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2014, that the conditions were in place for the fed to raise rates. and that they had a window of opportunity. that window of opportunity, the global events that we went through in august, in january, they've really taken over the story. the window has been missed. now the fed is doing the right thing. they cannot raise rates into an environment of global economic conditions where they're tightening. the fed is reacting to that. all the things that have pulled back the fed and expectations is in reaction to the global situation that doesn't allow for higher interest rates at that pace. >> so, you -- are you guys talking -- weren't you at blackrock for a while? >> yes. >> is wasn't him. >> he is a good man. >> he's a good one! all right. why would anyone get optimistic here, bob? we're going to have a terrible first quarter in terms of gdp. the dollar as we talked about is no longer the headwind that it was. are you sort of -- there is no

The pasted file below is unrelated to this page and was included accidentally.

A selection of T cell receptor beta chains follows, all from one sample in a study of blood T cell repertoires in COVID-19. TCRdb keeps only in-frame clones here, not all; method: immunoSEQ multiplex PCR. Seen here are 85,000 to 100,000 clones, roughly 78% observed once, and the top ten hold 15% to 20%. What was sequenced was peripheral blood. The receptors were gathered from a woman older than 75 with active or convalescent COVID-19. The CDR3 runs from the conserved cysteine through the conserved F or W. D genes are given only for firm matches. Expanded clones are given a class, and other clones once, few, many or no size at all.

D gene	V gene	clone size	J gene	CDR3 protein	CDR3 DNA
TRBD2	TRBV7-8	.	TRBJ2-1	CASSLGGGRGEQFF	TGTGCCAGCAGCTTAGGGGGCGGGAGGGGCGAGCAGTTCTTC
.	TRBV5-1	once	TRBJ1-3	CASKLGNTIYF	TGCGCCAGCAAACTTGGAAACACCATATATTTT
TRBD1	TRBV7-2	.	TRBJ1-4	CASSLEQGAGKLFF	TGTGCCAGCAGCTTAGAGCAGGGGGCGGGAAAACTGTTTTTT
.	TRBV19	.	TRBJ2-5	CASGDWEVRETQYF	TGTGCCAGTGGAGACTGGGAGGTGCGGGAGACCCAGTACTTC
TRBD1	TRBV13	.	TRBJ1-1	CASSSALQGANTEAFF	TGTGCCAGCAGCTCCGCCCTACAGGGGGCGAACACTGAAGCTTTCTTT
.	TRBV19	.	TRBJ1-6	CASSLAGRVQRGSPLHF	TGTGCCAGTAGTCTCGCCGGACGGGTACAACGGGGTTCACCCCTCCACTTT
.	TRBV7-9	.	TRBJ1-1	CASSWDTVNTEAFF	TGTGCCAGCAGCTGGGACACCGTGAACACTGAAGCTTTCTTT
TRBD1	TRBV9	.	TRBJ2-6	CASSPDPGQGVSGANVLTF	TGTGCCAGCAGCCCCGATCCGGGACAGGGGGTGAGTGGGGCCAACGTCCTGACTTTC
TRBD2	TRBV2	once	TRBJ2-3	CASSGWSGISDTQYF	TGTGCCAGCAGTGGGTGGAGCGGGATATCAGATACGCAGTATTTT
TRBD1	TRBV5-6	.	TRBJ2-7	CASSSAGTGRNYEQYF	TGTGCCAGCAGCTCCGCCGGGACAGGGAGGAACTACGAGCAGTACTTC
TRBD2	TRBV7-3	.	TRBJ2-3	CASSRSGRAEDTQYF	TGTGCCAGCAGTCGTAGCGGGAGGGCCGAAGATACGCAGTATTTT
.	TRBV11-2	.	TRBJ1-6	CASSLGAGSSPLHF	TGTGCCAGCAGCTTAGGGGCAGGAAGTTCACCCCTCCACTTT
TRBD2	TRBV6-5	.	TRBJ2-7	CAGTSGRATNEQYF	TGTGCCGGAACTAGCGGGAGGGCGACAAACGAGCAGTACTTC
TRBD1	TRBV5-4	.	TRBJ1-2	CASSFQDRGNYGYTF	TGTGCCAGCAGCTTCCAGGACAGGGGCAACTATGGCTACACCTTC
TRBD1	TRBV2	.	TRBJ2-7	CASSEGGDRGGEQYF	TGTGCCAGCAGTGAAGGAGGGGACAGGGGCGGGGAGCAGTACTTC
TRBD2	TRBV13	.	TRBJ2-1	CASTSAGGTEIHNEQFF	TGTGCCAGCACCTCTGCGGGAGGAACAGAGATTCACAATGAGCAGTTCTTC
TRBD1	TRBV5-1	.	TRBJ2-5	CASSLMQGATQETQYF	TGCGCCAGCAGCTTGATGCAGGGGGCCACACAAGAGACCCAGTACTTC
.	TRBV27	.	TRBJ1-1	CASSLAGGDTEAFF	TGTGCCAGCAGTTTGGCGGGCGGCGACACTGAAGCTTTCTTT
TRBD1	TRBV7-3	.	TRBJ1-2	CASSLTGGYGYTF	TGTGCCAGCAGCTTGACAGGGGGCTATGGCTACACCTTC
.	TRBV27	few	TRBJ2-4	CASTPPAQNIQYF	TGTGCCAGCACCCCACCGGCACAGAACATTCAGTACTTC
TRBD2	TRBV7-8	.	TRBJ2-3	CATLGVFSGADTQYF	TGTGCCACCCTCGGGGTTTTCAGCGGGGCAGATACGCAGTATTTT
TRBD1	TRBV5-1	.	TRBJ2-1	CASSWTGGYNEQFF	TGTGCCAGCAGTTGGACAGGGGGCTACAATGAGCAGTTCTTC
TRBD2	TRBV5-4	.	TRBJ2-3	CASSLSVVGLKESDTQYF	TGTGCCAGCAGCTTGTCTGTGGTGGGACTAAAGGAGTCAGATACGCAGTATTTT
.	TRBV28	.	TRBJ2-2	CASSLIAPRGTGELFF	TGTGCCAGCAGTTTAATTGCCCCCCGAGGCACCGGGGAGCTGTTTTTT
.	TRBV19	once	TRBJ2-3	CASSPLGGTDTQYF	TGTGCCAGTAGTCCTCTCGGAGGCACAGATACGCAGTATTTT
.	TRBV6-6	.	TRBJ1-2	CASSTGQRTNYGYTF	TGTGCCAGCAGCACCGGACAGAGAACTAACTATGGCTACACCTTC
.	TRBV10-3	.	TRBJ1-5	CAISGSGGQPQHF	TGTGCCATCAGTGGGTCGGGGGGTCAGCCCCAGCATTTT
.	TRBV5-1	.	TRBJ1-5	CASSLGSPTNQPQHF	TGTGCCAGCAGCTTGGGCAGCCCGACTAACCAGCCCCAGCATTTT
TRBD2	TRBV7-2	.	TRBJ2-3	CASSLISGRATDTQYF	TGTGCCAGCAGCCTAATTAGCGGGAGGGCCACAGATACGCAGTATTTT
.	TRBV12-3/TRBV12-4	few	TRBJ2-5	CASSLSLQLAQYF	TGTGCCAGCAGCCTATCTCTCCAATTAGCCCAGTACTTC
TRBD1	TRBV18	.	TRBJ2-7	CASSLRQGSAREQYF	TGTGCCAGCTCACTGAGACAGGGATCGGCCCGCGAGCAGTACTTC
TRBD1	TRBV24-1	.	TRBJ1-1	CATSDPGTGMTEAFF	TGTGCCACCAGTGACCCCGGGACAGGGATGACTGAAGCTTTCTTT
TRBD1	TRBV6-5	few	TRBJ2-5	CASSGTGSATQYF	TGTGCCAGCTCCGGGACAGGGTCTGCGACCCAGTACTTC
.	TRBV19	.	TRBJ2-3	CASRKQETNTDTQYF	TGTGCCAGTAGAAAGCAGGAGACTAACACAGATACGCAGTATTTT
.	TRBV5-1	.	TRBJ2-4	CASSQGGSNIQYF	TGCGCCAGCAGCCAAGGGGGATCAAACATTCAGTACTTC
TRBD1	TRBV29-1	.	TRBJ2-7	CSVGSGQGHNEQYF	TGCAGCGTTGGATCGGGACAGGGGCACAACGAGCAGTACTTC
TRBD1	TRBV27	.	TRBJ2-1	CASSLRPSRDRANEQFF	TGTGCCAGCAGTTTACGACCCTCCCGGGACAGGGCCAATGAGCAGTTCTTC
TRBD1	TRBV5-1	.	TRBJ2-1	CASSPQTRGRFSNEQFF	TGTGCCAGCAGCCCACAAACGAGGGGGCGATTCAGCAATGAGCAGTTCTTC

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alternative? is that where we are? >> at the end of the day i hope that's the case. it hangs on earnings. particularly in the second half. the culprit for earnings last year was falling oil, rising dollar. now we have falling dollar and rising oil and psi -- pmis and isms that are doing better, suggesting forward earnings could improve. that's the big question. i can't guarantee it, but all these things are lining up. i think we'll start to see some positive earnings revisions, whether it will be enough, joe, to get the market out of this funk, who knows. >> are you -- are you opt -- i don't know. you would probably prefer a republican. is there any chance for you now? >> for me? >> are you setting your alarm clock for 2020? to wake up in 2020 and start caring again? >> it's whoever to see whoever is the nominee on the republican side getting united enough to run out and defeat hillary.